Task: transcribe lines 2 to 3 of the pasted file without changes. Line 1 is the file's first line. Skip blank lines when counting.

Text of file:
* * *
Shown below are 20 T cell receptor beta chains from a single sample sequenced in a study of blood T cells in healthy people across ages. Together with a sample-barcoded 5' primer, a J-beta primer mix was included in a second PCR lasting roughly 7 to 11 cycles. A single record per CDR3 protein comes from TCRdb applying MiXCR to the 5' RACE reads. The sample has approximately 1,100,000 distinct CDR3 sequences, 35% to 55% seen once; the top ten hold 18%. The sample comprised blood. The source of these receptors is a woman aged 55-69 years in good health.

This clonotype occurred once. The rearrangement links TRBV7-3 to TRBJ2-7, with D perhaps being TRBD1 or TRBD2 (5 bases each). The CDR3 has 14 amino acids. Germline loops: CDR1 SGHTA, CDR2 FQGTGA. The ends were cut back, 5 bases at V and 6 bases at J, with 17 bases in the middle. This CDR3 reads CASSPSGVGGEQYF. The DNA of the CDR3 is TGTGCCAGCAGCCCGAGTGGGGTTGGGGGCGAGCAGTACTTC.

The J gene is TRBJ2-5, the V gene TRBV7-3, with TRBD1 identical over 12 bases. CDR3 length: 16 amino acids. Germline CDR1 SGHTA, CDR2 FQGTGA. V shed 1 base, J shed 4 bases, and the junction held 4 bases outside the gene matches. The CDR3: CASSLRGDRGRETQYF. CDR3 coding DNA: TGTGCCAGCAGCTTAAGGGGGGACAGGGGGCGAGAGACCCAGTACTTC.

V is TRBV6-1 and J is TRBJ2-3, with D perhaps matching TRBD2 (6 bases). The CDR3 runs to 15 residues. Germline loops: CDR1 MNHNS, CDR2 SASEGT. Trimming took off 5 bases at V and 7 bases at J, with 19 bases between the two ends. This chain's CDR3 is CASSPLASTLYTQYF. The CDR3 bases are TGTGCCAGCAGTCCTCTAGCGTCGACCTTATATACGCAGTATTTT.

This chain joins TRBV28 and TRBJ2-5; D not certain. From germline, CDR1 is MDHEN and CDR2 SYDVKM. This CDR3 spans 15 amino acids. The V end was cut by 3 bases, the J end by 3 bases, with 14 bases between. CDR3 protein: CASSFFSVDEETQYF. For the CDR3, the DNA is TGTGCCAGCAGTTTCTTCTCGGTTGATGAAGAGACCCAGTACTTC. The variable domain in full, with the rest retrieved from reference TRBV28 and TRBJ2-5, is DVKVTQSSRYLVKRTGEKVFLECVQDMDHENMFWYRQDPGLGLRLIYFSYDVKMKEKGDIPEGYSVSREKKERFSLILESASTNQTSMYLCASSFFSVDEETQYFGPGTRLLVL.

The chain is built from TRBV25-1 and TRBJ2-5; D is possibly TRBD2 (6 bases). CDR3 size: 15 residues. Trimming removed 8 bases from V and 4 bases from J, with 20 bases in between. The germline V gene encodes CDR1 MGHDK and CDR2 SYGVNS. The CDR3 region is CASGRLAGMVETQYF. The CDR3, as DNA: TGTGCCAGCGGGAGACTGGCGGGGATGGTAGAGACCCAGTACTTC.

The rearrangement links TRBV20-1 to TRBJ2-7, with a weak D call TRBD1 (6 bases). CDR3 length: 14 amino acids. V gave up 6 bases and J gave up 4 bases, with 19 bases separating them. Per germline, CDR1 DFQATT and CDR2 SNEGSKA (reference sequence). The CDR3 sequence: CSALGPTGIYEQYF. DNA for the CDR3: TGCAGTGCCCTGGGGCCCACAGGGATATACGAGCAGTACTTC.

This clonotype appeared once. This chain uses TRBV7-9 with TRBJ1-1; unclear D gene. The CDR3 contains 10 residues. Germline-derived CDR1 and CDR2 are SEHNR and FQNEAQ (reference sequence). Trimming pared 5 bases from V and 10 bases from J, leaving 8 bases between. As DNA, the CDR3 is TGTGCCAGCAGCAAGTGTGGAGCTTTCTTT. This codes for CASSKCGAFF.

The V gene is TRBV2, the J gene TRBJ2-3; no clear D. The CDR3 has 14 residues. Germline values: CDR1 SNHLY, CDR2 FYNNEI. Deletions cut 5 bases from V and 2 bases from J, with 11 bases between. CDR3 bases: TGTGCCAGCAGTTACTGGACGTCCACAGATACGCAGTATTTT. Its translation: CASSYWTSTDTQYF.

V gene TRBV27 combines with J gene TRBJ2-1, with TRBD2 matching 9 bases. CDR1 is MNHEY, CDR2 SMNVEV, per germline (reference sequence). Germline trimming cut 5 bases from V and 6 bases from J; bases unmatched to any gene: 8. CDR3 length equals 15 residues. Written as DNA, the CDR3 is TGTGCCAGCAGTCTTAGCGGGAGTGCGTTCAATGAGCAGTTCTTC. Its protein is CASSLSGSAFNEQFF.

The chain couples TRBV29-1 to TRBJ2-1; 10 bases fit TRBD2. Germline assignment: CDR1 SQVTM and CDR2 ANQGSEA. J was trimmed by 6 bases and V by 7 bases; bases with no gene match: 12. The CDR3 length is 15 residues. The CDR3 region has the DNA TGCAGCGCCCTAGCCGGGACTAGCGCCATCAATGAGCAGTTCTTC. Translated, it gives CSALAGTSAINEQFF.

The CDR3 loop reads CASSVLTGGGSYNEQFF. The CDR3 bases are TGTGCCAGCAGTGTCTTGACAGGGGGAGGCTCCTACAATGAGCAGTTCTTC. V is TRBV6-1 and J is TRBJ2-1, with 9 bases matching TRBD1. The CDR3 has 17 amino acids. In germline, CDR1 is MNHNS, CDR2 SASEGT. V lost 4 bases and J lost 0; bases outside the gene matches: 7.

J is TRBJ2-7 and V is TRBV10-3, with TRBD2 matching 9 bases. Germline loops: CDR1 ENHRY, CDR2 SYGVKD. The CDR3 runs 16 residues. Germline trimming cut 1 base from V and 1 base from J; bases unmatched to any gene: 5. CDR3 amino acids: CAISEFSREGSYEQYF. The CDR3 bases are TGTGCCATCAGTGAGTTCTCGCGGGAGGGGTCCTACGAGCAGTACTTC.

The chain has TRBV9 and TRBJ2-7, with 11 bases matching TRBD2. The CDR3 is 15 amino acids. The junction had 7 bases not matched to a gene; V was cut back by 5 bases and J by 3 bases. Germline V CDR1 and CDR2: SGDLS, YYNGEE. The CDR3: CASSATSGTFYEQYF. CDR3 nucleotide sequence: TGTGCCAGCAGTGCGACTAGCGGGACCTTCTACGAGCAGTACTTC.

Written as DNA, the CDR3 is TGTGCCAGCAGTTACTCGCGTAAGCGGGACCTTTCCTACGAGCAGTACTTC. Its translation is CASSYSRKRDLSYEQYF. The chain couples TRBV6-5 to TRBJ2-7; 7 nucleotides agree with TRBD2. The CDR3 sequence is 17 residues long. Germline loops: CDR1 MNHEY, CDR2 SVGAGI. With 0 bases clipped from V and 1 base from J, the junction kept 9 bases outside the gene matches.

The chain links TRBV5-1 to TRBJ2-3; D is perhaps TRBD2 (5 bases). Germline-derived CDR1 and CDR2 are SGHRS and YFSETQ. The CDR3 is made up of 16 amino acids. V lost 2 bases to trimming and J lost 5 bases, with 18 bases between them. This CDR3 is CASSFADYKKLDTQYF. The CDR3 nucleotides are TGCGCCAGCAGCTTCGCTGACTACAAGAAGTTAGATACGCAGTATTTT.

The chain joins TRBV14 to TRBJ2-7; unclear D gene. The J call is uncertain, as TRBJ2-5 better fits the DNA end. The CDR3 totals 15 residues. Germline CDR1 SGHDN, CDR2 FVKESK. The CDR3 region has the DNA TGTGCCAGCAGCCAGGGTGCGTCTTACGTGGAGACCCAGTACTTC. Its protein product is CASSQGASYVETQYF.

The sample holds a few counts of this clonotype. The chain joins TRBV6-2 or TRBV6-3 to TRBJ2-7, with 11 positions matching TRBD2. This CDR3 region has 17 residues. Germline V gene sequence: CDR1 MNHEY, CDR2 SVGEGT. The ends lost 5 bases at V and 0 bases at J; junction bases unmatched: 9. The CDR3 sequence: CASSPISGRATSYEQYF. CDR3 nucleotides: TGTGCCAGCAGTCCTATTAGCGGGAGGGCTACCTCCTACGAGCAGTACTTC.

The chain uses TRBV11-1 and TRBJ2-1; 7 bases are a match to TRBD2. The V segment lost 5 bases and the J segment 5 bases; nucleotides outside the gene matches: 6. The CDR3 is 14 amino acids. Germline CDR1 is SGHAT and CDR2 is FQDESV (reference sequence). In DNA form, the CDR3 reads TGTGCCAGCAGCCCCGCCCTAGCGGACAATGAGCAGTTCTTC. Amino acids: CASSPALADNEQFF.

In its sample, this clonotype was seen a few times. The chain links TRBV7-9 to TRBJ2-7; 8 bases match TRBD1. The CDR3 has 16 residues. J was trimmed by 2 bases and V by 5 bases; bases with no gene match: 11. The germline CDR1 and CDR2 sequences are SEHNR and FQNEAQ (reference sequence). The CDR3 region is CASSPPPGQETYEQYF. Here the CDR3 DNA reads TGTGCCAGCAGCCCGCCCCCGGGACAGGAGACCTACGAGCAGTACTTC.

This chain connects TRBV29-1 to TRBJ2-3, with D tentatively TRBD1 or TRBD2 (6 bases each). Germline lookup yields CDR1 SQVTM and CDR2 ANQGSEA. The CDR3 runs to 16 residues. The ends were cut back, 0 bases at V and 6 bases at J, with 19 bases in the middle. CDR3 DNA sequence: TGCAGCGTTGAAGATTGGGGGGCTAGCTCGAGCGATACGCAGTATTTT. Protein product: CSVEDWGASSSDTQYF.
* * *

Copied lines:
This clonotype occurred once. The rearrangement links TRBV7-3 to TRBJ2-7, with D perhaps being TRBD1 or TRBD2 (5 bases each). The CDR3 has 14 amino acids. Germline loops: CDR1 SGHTA, CDR2 FQGTGA. The ends were cut back, 5 bases at V and 6 bases at J, with 17 bases in the middle. This CDR3 reads CASSPSGVGGEQYF. The DNA of the CDR3 is TGTGCCAGCAGCCCGAGTGGGGTTGGGGGCGAGCAGTACTTC.

The J gene is TRBJ2-5, the V gene TRBV7-3, with TRBD1 identical over 12 bases. CDR3 length: 16 amino acids. Germline CDR1 SGHTA, CDR2 FQGTGA. V shed 1 base, J shed 4 bases, and the junction held 4 bases outside the gene matches. The CDR3: CASSLRGDRGRETQYF. CDR3 coding DNA: TGTGCCAGCAGCTTAAGGGGGGACAGGGGGCGAGAGACCCAGTACTTC.